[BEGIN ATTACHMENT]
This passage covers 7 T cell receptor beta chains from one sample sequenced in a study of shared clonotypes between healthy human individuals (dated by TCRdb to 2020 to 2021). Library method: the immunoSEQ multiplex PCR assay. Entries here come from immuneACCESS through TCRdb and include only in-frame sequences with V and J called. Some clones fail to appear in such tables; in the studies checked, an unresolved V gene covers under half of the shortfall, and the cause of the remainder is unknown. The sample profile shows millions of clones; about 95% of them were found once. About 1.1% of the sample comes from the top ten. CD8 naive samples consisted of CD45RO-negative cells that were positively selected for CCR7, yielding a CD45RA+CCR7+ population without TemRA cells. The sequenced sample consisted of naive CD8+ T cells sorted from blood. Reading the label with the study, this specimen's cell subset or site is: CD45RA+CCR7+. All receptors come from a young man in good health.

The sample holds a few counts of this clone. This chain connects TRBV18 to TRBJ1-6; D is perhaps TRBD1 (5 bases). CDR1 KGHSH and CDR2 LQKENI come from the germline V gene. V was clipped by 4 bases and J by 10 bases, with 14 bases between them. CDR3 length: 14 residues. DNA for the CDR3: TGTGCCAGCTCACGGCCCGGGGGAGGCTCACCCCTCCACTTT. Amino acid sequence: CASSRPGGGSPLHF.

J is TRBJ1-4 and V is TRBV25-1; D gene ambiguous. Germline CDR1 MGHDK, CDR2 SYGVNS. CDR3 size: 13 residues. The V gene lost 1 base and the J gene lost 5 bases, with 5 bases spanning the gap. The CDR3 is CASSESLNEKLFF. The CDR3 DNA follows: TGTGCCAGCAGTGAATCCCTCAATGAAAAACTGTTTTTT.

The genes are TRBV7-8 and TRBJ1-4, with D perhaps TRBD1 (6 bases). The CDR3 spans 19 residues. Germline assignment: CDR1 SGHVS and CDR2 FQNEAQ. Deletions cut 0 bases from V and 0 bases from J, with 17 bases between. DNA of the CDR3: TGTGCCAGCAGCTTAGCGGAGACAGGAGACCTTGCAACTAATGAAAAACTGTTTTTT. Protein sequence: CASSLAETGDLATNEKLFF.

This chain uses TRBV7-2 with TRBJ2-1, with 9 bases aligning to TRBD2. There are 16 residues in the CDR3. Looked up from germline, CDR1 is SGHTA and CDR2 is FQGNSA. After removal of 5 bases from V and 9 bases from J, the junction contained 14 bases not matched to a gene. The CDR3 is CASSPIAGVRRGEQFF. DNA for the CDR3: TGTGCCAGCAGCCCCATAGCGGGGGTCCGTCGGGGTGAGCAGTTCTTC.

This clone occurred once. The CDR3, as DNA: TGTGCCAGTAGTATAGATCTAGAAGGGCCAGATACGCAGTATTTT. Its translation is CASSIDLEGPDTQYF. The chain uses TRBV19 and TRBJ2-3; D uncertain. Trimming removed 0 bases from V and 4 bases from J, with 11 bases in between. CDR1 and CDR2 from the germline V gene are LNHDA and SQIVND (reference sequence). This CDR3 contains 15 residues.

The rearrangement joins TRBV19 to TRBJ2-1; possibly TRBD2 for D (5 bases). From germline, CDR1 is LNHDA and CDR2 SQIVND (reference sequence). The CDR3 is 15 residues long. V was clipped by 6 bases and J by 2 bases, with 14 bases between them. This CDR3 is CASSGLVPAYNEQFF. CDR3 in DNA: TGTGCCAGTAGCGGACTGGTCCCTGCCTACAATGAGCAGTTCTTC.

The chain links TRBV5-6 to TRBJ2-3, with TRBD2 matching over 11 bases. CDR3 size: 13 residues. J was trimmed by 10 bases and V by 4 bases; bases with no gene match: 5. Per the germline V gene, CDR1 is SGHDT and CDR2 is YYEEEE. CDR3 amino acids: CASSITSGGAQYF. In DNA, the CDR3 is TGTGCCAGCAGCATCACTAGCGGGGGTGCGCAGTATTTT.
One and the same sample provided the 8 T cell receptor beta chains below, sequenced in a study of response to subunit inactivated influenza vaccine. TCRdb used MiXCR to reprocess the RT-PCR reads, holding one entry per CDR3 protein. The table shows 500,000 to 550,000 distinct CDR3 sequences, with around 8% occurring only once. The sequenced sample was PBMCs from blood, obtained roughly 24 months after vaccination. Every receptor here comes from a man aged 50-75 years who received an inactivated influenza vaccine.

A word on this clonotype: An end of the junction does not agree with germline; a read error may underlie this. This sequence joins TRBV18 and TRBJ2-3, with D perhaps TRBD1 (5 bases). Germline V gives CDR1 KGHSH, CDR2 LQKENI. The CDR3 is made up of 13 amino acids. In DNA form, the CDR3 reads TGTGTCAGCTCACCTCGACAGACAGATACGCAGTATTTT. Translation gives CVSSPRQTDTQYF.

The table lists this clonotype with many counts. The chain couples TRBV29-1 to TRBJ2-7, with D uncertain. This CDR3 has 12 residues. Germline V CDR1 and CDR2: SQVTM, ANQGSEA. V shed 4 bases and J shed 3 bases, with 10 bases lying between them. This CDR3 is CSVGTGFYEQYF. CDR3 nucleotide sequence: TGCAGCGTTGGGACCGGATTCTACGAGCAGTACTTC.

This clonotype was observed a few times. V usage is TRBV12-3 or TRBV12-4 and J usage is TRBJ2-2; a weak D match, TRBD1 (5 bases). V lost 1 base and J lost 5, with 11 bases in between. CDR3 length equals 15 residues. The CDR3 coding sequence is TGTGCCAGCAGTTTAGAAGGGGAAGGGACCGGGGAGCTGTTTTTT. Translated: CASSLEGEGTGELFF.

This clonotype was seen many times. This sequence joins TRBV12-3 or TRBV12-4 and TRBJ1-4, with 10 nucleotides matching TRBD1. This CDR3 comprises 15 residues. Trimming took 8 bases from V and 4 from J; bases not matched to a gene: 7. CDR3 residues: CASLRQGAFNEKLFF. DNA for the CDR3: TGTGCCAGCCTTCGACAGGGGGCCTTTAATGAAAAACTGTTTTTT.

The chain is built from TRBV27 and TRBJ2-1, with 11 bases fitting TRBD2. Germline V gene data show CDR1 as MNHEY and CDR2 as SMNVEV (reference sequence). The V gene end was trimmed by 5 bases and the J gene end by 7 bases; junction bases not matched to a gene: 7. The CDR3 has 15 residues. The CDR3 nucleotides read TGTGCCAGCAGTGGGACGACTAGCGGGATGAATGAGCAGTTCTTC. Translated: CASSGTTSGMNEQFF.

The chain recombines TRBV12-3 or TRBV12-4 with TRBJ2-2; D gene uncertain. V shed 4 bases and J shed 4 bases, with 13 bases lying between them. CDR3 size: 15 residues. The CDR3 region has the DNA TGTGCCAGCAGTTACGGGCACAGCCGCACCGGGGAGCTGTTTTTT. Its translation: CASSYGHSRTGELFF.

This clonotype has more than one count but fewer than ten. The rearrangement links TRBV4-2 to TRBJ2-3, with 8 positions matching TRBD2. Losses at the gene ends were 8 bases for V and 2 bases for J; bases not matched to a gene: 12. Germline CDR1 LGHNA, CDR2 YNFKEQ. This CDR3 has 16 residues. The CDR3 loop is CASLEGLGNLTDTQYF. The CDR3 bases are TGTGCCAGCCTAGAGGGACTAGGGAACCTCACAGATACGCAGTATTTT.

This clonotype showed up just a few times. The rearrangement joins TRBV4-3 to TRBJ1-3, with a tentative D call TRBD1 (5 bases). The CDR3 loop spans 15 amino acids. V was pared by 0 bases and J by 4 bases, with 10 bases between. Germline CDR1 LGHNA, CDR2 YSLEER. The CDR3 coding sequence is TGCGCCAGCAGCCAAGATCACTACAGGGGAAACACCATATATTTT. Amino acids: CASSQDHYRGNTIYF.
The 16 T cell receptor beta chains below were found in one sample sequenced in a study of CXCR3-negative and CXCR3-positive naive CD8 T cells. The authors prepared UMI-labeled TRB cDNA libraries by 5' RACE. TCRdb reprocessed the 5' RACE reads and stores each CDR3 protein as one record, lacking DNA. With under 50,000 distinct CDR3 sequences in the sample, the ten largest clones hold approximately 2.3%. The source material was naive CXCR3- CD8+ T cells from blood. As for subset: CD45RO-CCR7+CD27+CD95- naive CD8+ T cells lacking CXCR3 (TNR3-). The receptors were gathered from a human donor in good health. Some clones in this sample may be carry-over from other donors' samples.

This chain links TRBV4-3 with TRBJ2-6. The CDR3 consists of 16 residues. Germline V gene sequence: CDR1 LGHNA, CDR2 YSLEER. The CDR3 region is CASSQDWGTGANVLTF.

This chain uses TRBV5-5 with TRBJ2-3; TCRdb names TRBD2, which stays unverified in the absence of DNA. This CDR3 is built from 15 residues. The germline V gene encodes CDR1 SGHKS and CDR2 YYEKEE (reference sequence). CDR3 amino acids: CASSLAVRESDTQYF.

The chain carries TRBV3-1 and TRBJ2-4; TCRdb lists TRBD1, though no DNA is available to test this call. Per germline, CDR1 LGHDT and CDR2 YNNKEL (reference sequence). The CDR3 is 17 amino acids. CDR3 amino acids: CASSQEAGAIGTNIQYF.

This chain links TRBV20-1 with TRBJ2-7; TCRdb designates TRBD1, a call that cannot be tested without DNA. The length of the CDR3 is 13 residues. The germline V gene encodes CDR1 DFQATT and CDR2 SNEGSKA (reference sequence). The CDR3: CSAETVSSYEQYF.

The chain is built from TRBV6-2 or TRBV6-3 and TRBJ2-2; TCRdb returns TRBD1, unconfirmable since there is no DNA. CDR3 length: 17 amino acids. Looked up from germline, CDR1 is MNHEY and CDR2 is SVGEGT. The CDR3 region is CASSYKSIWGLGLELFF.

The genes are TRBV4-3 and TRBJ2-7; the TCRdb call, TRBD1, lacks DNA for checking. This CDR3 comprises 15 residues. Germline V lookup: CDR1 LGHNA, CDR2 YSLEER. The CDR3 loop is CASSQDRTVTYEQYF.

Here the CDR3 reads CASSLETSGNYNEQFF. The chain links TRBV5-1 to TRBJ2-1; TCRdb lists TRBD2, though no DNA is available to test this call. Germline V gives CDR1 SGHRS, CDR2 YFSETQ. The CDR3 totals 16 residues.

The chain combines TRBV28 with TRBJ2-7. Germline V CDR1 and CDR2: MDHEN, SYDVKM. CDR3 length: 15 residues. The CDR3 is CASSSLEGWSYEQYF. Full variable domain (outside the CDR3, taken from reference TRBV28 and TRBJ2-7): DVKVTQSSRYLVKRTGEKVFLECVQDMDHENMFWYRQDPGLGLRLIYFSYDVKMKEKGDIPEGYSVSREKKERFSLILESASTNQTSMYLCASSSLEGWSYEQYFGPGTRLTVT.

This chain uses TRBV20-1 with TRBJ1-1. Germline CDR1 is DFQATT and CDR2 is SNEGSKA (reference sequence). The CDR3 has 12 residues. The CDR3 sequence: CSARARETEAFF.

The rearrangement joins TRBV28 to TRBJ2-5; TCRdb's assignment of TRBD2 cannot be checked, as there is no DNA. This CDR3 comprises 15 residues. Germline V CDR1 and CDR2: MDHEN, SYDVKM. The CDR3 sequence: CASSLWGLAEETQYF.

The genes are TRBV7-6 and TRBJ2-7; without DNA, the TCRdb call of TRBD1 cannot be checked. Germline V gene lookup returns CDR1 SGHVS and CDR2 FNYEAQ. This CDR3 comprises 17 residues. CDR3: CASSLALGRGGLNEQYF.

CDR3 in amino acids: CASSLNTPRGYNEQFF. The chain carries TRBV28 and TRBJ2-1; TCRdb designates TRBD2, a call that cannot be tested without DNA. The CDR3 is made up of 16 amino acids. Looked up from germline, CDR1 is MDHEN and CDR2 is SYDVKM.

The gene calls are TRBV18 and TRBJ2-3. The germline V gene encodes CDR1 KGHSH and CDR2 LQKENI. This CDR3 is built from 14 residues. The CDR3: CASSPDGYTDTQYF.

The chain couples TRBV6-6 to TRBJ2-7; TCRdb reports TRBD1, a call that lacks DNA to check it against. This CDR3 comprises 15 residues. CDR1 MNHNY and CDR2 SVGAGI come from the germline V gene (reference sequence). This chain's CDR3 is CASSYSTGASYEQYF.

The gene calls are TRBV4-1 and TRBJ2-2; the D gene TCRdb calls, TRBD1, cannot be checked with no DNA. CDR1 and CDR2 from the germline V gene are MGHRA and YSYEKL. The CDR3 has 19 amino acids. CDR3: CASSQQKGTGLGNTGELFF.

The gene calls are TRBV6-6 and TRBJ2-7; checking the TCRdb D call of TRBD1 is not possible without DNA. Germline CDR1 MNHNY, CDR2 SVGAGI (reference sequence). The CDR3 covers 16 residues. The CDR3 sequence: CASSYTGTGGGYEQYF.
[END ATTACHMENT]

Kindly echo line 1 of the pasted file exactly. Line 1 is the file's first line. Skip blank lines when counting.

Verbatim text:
This passage covers 7 T cell receptor beta chains from one sample sequenced in a study of shared clonotypes between healthy human individuals (dated by TCRdb to 2020 to 2021). Library method: the immunoSEQ multiplex PCR assay. Entries here come from immuneACCESS through TCRdb and include only in-frame sequences with V and J called. Some clones fail to appear in such tables; in the studies checked, an unresolved V gene covers under half of the shortfall, and the cause of the remainder is unknown. The sample profile shows millions of clones; about 95% of them were found once. About 1.1% of the sample comes from the top ten. CD8 naive samples consisted of CD45RO-negative cells that were positively selected for CCR7, yielding a CD45RA+CCR7+ population without TemRA cells. The sequenced sample consisted of naive CD8+ T cells sorted from blood. Reading the label with the study, this specimen's cell subset or site is: CD45RA+CCR7+. All receptors come from a young man in good health.